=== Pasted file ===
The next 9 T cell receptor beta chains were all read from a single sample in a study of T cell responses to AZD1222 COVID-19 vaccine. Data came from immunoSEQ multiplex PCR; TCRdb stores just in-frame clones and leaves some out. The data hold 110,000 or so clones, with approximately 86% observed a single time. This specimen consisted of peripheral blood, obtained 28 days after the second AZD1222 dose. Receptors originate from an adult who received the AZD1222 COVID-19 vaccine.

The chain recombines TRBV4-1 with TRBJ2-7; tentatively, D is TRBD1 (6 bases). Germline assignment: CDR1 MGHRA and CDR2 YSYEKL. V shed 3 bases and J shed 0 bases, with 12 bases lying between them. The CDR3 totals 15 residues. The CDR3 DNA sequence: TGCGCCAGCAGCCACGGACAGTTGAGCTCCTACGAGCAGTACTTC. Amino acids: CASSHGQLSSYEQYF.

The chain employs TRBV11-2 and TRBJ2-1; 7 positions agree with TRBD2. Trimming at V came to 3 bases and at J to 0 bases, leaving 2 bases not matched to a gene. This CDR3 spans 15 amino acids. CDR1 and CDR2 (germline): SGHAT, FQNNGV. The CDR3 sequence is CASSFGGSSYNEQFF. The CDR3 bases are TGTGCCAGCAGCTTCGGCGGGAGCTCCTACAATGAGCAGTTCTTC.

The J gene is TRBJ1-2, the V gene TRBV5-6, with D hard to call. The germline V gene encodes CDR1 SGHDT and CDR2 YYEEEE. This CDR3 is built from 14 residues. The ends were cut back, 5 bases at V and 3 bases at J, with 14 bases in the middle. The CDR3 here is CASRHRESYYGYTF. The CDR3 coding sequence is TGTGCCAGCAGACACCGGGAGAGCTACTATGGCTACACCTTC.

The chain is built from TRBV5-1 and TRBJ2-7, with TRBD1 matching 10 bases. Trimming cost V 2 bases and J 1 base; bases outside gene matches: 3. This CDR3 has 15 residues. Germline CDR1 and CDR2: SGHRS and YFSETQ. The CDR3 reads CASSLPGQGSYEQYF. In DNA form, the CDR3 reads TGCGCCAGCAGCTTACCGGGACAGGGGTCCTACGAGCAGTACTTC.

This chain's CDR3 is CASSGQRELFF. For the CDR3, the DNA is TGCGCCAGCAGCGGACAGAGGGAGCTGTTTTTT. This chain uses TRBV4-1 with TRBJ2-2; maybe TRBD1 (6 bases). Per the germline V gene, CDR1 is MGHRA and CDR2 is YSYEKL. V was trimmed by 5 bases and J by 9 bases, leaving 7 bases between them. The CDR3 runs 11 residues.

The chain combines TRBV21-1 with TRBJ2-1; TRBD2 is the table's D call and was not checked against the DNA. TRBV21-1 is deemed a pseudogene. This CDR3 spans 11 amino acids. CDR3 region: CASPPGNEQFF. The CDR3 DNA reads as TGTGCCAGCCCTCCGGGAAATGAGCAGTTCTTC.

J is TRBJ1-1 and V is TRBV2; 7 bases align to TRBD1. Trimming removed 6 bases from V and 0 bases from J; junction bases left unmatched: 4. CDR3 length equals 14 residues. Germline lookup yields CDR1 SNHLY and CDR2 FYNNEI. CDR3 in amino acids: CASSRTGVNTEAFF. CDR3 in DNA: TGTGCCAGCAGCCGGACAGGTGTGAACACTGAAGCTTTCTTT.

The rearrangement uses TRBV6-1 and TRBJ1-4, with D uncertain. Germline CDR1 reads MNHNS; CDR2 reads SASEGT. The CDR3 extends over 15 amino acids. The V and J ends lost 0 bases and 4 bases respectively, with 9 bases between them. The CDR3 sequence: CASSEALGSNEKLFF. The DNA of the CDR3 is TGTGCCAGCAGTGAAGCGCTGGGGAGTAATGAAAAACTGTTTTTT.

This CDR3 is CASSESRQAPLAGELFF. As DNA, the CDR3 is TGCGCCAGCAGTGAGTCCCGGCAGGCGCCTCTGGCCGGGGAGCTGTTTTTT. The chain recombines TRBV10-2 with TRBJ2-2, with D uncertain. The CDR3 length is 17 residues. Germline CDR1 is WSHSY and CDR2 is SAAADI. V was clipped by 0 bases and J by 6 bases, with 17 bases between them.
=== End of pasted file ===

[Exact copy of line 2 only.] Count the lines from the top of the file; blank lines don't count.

The chain recombines TRBV4-1 with TRBJ2-7; tentatively, D is TRBD1 (6 bases). Germline assignment: CDR1 MGHRA and CDR2 YSYEKL. V shed 3 bases and J shed 0 bases, with 12 bases lying between them. The CDR3 totals 15 residues. The CDR3 DNA sequence: TGCGCCAGCAGCCACGGACAGTTGAGCTCCTACGAGCAGTACTTC. Amino acids: CASSHGQLSSYEQYF.